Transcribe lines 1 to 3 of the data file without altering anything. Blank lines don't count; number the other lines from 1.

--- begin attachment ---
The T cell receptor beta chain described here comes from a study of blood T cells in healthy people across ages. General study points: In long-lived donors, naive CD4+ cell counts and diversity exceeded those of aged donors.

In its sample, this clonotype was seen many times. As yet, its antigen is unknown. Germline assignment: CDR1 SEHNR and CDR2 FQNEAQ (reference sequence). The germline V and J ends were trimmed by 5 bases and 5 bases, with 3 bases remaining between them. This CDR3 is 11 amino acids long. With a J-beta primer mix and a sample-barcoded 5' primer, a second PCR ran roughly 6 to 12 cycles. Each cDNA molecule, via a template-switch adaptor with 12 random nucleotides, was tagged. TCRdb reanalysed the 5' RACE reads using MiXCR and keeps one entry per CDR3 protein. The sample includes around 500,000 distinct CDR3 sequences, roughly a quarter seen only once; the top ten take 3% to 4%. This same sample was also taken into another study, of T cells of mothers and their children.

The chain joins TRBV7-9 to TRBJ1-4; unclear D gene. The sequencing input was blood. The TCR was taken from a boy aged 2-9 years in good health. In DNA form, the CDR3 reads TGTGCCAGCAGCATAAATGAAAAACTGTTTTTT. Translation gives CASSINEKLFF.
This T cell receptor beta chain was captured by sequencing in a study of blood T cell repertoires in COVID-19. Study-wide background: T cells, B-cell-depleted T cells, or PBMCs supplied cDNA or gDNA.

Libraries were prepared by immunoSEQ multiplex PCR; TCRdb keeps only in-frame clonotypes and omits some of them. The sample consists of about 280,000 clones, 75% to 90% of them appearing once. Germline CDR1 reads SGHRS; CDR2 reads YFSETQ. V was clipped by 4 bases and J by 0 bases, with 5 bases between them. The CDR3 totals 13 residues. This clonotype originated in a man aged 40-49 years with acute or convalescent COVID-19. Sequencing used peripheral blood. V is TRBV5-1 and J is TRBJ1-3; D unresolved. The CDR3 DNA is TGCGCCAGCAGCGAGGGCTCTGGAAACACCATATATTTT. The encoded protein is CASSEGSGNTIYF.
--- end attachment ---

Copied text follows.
The T cell receptor beta chain described here comes from a study of blood T cells in healthy people across ages. General study points: In long-lived donors, naive CD4+ cell counts and diversity exceeded those of aged donors.

In its sample, this clonotype was seen many times. As yet, its antigen is unknown. Germline assignment: CDR1 SEHNR and CDR2 FQNEAQ (reference sequence). The germline V and J ends were trimmed by 5 bases and 5 bases, with 3 bases remaining between them. This CDR3 is 11 amino acids long. With a J-beta primer mix and a sample-barcoded 5' primer, a second PCR ran roughly 6 to 12 cycles. Each cDNA molecule, via a template-switch adaptor with 12 random nucleotides, was tagged. TCRdb reanalysed the 5' RACE reads using MiXCR and keeps one entry per CDR3 protein. The sample includes around 500,000 distinct CDR3 sequences, roughly a quarter seen only once; the top ten take 3% to 4%. This same sample was also taken into another study, of T cells of mothers and their children.

The chain joins TRBV7-9 to TRBJ1-4; unclear D gene. The sequencing input was blood. The TCR was taken from a boy aged 2-9 years in good health. In DNA form, the CDR3 reads TGTGCCAGCAGCATAAATGAAAAACTGTTTTTT. Translation gives CASSINEKLFF.